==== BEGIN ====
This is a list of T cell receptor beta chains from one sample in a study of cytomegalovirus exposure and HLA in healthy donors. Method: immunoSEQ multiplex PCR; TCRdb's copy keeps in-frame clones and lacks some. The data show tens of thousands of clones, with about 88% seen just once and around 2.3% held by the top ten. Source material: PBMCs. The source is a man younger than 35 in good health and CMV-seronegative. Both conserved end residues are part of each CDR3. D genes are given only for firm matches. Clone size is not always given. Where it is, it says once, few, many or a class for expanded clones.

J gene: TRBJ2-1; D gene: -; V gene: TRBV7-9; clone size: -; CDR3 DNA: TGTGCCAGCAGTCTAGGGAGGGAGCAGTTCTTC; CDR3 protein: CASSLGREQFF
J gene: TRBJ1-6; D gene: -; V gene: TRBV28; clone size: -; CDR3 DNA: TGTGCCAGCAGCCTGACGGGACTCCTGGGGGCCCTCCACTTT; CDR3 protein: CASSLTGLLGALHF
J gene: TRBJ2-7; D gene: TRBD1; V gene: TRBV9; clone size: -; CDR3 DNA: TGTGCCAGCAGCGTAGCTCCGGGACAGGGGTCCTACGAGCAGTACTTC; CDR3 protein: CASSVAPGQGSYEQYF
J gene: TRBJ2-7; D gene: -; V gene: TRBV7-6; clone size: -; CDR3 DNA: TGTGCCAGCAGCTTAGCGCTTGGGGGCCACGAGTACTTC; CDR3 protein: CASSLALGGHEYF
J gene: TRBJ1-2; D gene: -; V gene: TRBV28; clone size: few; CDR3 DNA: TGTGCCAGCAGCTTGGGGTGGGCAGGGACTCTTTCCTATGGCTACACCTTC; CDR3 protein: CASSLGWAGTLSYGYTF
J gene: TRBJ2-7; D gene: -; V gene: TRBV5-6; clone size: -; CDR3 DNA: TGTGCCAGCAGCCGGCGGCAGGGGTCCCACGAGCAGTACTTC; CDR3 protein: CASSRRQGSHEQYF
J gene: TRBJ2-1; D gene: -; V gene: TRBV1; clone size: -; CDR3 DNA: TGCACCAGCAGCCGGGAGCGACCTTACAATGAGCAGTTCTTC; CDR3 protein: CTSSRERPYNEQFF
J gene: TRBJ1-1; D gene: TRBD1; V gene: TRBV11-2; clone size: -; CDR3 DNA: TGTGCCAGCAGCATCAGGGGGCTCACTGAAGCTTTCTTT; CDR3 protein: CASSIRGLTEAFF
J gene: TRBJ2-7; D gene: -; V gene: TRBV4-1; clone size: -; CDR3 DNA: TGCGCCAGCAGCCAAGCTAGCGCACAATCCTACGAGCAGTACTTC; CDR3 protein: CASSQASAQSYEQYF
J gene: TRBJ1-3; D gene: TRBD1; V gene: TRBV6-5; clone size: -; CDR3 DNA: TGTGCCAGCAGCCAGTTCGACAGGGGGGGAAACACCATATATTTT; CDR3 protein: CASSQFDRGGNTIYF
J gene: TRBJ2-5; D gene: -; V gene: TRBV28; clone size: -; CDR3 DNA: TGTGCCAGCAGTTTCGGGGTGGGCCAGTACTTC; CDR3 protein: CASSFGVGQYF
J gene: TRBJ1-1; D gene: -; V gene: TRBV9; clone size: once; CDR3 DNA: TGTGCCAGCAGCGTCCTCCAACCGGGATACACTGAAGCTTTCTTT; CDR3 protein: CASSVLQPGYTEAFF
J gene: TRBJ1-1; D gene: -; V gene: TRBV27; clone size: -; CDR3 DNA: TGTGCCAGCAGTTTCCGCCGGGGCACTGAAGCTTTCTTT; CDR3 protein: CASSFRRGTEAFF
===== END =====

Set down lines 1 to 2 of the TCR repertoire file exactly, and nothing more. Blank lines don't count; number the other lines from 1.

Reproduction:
This is a list of T cell receptor beta chains from one sample in a study of cytomegalovirus exposure and HLA in healthy donors. Method: immunoSEQ multiplex PCR; TCRdb's copy keeps in-frame clones and lacks some. The data show tens of thousands of clones, with about 88% seen just once and around 2.3% held by the top ten. Source material: PBMCs. The source is a man younger than 35 in good health and CMV-seronegative. Both conserved end residues are part of each CDR3. D genes are given only for firm matches. Clone size is not always given. Where it is, it says once, few, many or a class for expanded clones.

J gene: TRBJ2-1; D gene: -; V gene: TRBV7-9; clone size: -; CDR3 DNA: TGTGCCAGCAGTCTAGGGAGGGAGCAGTTCTTC; CDR3 protein: CASSLGREQFF